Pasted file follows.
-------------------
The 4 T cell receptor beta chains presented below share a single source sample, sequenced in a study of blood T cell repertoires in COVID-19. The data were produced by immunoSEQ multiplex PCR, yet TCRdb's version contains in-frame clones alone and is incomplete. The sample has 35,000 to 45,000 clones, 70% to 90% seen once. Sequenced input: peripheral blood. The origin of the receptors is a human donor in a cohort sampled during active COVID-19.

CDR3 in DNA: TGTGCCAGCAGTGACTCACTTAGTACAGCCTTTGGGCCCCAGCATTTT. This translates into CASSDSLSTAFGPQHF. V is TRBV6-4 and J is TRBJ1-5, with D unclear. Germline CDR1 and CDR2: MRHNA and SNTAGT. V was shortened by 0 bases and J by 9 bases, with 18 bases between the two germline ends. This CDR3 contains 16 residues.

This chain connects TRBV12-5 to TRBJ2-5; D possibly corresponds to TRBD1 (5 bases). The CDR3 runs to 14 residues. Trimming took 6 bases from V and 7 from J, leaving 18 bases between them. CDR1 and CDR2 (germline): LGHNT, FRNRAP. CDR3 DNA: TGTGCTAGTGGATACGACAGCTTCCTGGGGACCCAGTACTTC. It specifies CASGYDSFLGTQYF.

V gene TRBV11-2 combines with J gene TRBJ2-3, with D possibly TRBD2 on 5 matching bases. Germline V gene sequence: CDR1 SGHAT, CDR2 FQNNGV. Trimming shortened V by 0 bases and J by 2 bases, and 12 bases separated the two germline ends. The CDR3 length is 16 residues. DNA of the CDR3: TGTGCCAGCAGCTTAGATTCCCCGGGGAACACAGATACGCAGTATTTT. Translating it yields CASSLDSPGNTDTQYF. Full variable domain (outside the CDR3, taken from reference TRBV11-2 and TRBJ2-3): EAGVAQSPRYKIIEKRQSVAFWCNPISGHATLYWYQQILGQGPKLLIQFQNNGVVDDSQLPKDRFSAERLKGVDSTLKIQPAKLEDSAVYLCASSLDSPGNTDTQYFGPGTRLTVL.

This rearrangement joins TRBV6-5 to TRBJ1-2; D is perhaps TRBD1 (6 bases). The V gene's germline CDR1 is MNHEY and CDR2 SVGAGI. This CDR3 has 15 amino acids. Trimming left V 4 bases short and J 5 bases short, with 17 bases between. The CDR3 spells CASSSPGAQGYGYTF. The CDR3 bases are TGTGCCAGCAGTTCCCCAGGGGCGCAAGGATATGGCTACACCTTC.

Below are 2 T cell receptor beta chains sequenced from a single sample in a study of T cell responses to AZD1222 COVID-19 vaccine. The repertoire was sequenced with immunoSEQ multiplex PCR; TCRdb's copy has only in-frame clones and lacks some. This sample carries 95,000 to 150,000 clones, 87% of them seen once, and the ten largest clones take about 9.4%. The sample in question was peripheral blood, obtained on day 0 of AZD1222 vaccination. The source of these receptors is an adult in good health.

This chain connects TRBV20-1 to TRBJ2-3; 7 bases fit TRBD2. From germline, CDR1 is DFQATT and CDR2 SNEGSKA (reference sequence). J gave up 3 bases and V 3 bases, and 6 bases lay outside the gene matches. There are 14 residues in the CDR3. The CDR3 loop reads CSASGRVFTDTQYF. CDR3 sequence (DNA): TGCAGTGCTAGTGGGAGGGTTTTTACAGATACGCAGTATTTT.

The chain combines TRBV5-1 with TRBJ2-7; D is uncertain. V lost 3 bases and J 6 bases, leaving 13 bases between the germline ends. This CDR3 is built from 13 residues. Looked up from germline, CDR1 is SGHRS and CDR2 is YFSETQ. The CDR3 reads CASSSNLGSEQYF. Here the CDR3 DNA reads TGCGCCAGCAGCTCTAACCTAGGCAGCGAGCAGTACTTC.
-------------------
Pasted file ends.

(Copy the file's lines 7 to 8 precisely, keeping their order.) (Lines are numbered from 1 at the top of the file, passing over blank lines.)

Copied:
This chain connects TRBV20-1 to TRBJ2-3; 7 bases fit TRBD2. From germline, CDR1 is DFQATT and CDR2 SNEGSKA (reference sequence). J gave up 3 bases and V 3 bases, and 6 bases lay outside the gene matches. There are 14 residues in the CDR3. The CDR3 loop reads CSASGRVFTDTQYF. CDR3 sequence (DNA): TGCAGTGCTAGTGGGAGGGTTTTTACAGATACGCAGTATTTT.

The chain combines TRBV5-1 with TRBJ2-7; D is uncertain. V lost 3 bases and J 6 bases, leaving 13 bases between the germline ends. This CDR3 is built from 13 residues. Looked up from germline, CDR1 is SGHRS and CDR2 is YFSETQ. The CDR3 reads CASSSNLGSEQYF. Here the CDR3 DNA reads TGCGCCAGCAGCTCTAACCTAGGCAGCGAGCAGTACTTC.